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INTRODUCTION

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HEALTH CARE AROUND THE WORLD

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HISTORY OF MEDICINE
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HEALTH CARE AROUND THE WORLD




Women in rural India wait with their children at a primary health clinic.

The quality of care in other developed countries is comparable with that in the United States—patients have access to similar drugs, diagnostic tests, and other technology for preventing, diagnosing, and treating disease. Patients in Canada, the United Kingdom, Western Europe, and Japan use primary care physicians for most health problems. Patients are sent to specialists for more serious conditions, and may receive care in hospitals and nursing homes.

The major difference is in the way other developed countries pay for health care. Private health insurance pays for most care in the United States. About 90 percent of Americans have private health insurance. Employers usually pay a portion of the premium, or cost, as part of the benefits provided to employees besides their salaries.

Most European countries have a national health insurance plan that provides free care. Taxes paid by citizens pay the cost. In Canada, the central government and the provinces share costs for medical care. Individuals usually contribute a certain amount through payroll deductions. The central government does not own most health care facilities in these countries.

China and other countries have a completely socialized health care system. The government owns all health care facilities. Physicians and other health care personnel are government employees. The former Soviet Union established the world's first socialized medical system in the 1920s. But Russia and other independent republics, formed when the Soviet Union broke up in 1990, are experimenting with private health insurance and other financing methods.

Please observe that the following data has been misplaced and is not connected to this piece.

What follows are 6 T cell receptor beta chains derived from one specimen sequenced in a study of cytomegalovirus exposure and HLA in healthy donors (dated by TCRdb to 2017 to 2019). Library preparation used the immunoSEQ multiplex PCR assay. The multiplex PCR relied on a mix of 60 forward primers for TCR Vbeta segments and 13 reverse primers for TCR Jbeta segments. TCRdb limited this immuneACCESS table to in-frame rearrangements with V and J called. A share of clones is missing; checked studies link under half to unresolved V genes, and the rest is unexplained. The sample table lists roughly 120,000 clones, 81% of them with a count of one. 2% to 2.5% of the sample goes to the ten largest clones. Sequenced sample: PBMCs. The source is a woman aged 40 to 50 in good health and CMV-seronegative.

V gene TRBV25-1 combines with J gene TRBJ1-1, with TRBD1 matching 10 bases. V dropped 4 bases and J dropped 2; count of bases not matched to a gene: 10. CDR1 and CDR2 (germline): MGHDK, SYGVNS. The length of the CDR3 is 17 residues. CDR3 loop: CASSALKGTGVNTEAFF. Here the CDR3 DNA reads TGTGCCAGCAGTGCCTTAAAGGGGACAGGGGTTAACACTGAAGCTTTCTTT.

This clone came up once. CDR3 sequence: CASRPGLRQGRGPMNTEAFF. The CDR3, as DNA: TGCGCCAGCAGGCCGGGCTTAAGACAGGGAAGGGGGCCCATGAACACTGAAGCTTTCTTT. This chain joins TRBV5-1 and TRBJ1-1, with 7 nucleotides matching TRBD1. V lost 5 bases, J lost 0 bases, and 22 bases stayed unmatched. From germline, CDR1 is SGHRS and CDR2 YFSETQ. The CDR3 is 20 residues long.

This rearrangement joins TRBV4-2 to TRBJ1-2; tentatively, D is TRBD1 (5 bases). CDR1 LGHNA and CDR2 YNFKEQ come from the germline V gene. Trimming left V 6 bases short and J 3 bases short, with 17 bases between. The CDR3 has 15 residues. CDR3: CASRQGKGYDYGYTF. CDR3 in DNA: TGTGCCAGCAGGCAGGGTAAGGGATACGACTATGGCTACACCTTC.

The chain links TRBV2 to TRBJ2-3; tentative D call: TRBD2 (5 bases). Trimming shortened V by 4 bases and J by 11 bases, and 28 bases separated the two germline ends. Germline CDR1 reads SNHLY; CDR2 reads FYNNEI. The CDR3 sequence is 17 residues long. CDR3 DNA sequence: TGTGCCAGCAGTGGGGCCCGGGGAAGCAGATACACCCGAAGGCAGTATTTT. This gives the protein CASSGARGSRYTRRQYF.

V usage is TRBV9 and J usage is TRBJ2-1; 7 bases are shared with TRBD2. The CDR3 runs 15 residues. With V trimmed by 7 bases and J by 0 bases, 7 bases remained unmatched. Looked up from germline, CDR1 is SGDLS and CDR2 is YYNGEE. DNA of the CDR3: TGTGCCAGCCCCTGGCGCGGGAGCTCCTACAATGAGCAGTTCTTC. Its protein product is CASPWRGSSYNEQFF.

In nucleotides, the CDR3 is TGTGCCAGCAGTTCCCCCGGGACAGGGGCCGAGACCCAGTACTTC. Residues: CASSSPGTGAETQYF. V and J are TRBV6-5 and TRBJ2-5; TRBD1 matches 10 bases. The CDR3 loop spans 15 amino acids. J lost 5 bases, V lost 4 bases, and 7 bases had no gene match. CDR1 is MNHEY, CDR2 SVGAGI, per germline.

Billions of people in developing countries suffer greatly because medical care is not readily available and is poor in quality. Governments in many poor countries in sub-Saharan Africa and Asia spend only a few dollars per person on health care each year. Trained people, equipment, and medicines needed to provide the most basic medical care are in grave shortage. Families in these countries typically earn only a few hundred dollars each year. They must rely on the government, international aid organizations, missions, or charities for health care.

Health care personnel and facilities are not evenly distributed among the world’s population. Wealthy industrialized countries have more physicians and hospital beds per person than poorer developing countries. In the mid-1990s, the United States had one physician for every 400 people and Canada one per 454 persons. In comparison, the African country of Malawi had one physician per 45,736 people; Nigeria had one per 5,207 people; and India had one physician per 2,459 people. Hospital facilities are also distributed unequally. The United States has one hospital bed for every 244 people compared with one per 196 in Canada; one per 949 in Honduras; one per 1,252 in Haiti; and one per 1,270 in India. Major imbalances in the amount of money spent on health care also exist. The poorest developing countries spent less than $10 per person per year on health, compared to several thousand per person in developed countries.

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